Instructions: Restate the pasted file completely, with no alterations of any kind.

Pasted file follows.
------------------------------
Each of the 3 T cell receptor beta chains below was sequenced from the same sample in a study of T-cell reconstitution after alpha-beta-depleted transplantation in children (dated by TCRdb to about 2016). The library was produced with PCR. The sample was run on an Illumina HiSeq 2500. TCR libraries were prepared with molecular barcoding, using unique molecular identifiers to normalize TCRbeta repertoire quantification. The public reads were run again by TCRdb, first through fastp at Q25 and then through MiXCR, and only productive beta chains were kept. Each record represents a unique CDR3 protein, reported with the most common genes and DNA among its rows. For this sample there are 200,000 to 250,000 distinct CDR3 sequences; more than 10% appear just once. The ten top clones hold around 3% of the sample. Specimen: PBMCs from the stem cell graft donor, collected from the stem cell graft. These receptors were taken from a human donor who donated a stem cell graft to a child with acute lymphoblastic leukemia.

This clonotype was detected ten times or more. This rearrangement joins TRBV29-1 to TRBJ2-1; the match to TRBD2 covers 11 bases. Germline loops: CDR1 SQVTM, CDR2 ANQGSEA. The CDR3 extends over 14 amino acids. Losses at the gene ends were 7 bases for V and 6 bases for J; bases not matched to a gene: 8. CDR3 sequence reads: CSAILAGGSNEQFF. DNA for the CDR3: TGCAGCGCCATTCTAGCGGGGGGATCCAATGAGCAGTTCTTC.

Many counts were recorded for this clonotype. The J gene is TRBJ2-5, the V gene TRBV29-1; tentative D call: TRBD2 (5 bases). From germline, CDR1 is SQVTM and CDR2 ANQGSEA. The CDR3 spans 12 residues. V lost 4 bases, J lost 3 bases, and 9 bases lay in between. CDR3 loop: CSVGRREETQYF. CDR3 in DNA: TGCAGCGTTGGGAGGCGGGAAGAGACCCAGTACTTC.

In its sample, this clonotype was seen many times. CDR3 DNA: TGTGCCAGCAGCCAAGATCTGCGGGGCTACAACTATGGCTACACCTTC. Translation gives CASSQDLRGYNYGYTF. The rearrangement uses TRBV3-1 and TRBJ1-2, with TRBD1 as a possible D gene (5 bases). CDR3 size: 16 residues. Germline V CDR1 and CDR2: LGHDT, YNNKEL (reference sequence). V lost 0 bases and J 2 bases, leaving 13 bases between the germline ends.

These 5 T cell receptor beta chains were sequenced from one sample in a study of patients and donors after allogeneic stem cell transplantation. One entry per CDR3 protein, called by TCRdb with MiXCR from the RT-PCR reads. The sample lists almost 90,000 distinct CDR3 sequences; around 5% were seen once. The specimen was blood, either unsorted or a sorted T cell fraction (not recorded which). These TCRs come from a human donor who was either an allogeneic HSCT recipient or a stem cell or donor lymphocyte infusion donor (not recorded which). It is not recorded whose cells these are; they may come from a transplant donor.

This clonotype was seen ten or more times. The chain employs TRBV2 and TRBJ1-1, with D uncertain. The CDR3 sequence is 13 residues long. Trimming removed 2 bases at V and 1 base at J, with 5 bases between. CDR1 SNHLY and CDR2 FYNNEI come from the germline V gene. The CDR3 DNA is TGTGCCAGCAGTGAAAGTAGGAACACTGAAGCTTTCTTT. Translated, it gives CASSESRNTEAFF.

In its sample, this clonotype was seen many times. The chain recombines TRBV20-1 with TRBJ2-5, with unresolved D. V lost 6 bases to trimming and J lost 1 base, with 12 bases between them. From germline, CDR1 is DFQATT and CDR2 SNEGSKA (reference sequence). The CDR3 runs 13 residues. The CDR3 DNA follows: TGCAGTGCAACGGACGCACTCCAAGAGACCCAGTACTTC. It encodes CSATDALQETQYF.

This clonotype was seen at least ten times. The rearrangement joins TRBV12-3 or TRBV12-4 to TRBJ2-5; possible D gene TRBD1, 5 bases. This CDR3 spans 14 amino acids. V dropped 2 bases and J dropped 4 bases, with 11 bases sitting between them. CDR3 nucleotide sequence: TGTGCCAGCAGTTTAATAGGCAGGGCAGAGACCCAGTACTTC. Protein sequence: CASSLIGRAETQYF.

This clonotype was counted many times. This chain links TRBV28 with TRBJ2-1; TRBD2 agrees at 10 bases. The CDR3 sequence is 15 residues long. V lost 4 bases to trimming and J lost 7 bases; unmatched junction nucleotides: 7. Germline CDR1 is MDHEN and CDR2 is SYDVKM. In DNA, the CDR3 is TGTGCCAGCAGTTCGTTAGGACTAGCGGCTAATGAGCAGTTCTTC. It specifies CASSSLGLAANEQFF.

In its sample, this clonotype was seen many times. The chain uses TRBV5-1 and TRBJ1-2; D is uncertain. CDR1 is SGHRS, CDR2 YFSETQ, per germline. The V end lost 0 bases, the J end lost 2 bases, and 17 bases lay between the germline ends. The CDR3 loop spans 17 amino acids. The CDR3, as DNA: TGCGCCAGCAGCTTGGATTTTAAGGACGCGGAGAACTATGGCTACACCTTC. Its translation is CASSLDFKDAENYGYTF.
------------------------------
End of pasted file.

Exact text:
Each of the 3 T cell receptor beta chains below was sequenced from the same sample in a study of T-cell reconstitution after alpha-beta-depleted transplantation in children (dated by TCRdb to about 2016). The library was produced with PCR. The sample was run on an Illumina HiSeq 2500. TCR libraries were prepared with molecular barcoding, using unique molecular identifiers to normalize TCRbeta repertoire quantification. The public reads were run again by TCRdb, first through fastp at Q25 and then through MiXCR, and only productive beta chains were kept. Each record represents a unique CDR3 protein, reported with the most common genes and DNA among its rows. For this sample there are 200,000 to 250,000 distinct CDR3 sequences; more than 10% appear just once. The ten top clones hold around 3% of the sample. Specimen: PBMCs from the stem cell graft donor, collected from the stem cell graft. These receptors were taken from a human donor who donated a stem cell graft to a child with acute lymphoblastic leukemia.

This clonotype was detected ten times or more. This rearrangement joins TRBV29-1 to TRBJ2-1; the match to TRBD2 covers 11 bases. Germline loops: CDR1 SQVTM, CDR2 ANQGSEA. The CDR3 extends over 14 amino acids. Losses at the gene ends were 7 bases for V and 6 bases for J; bases not matched to a gene: 8. CDR3 sequence reads: CSAILAGGSNEQFF. DNA for the CDR3: TGCAGCGCCATTCTAGCGGGGGGATCCAATGAGCAGTTCTTC.

Many counts were recorded for this clonotype. The J gene is TRBJ2-5, the V gene TRBV29-1; tentative D call: TRBD2 (5 bases). From germline, CDR1 is SQVTM and CDR2 ANQGSEA. The CDR3 spans 12 residues. V lost 4 bases, J lost 3 bases, and 9 bases lay in between. CDR3 loop: CSVGRREETQYF. CDR3 in DNA: TGCAGCGTTGGGAGGCGGGAAGAGACCCAGTACTTC.

In its sample, this clonotype was seen many times. CDR3 DNA: TGTGCCAGCAGCCAAGATCTGCGGGGCTACAACTATGGCTACACCTTC. Translation gives CASSQDLRGYNYGYTF. The rearrangement uses TRBV3-1 and TRBJ1-2, with TRBD1 as a possible D gene (5 bases). CDR3 size: 16 residues. Germline V CDR1 and CDR2: LGHDT, YNNKEL (reference sequence). V lost 0 bases and J 2 bases, leaving 13 bases between the germline ends.

These 5 T cell receptor beta chains were sequenced from one sample in a study of patients and donors after allogeneic stem cell transplantation. One entry per CDR3 protein, called by TCRdb with MiXCR from the RT-PCR reads. The sample lists almost 90,000 distinct CDR3 sequences; around 5% were seen once. The specimen was blood, either unsorted or a sorted T cell fraction (not recorded which). These TCRs come from a human donor who was either an allogeneic HSCT recipient or a stem cell or donor lymphocyte infusion donor (not recorded which). It is not recorded whose cells these are; they may come from a transplant donor.

This clonotype was seen ten or more times. The chain employs TRBV2 and TRBJ1-1, with D uncertain. The CDR3 sequence is 13 residues long. Trimming removed 2 bases at V and 1 base at J, with 5 bases between. CDR1 SNHLY and CDR2 FYNNEI come from the germline V gene. The CDR3 DNA is TGTGCCAGCAGTGAAAGTAGGAACACTGAAGCTTTCTTT. Translated, it gives CASSESRNTEAFF.

In its sample, this clonotype was seen many times. The chain recombines TRBV20-1 with TRBJ2-5, with unresolved D. V lost 6 bases to trimming and J lost 1 base, with 12 bases between them. From germline, CDR1 is DFQATT and CDR2 SNEGSKA (reference sequence). The CDR3 runs 13 residues. The CDR3 DNA follows: TGCAGTGCAACGGACGCACTCCAAGAGACCCAGTACTTC. It encodes CSATDALQETQYF.

This clonotype was seen at least ten times. The rearrangement joins TRBV12-3 or TRBV12-4 to TRBJ2-5; possible D gene TRBD1, 5 bases. This CDR3 spans 14 amino acids. V dropped 2 bases and J dropped 4 bases, with 11 bases sitting between them. CDR3 nucleotide sequence: TGTGCCAGCAGTTTAATAGGCAGGGCAGAGACCCAGTACTTC. Protein sequence: CASSLIGRAETQYF.

This clonotype was counted many times. This chain links TRBV28 with TRBJ2-1; TRBD2 agrees at 10 bases. The CDR3 sequence is 15 residues long. V lost 4 bases to trimming and J lost 7 bases; unmatched junction nucleotides: 7. Germline CDR1 is MDHEN and CDR2 is SYDVKM. In DNA, the CDR3 is TGTGCCAGCAGTTCGTTAGGACTAGCGGCTAATGAGCAGTTCTTC. It specifies CASSSLGLAANEQFF.

In its sample, this clonotype was seen many times. The chain uses TRBV5-1 and TRBJ1-2; D is uncertain. CDR1 is SGHRS, CDR2 YFSETQ, per germline. The V end lost 0 bases, the J end lost 2 bases, and 17 bases lay between the germline ends. The CDR3 loop spans 17 amino acids. The CDR3, as DNA: TGCGCCAGCAGCTTGGATTTTAAGGACGCGGAGAACTATGGCTACACCTTC. Its translation is CASSLDFKDAENYGYTF.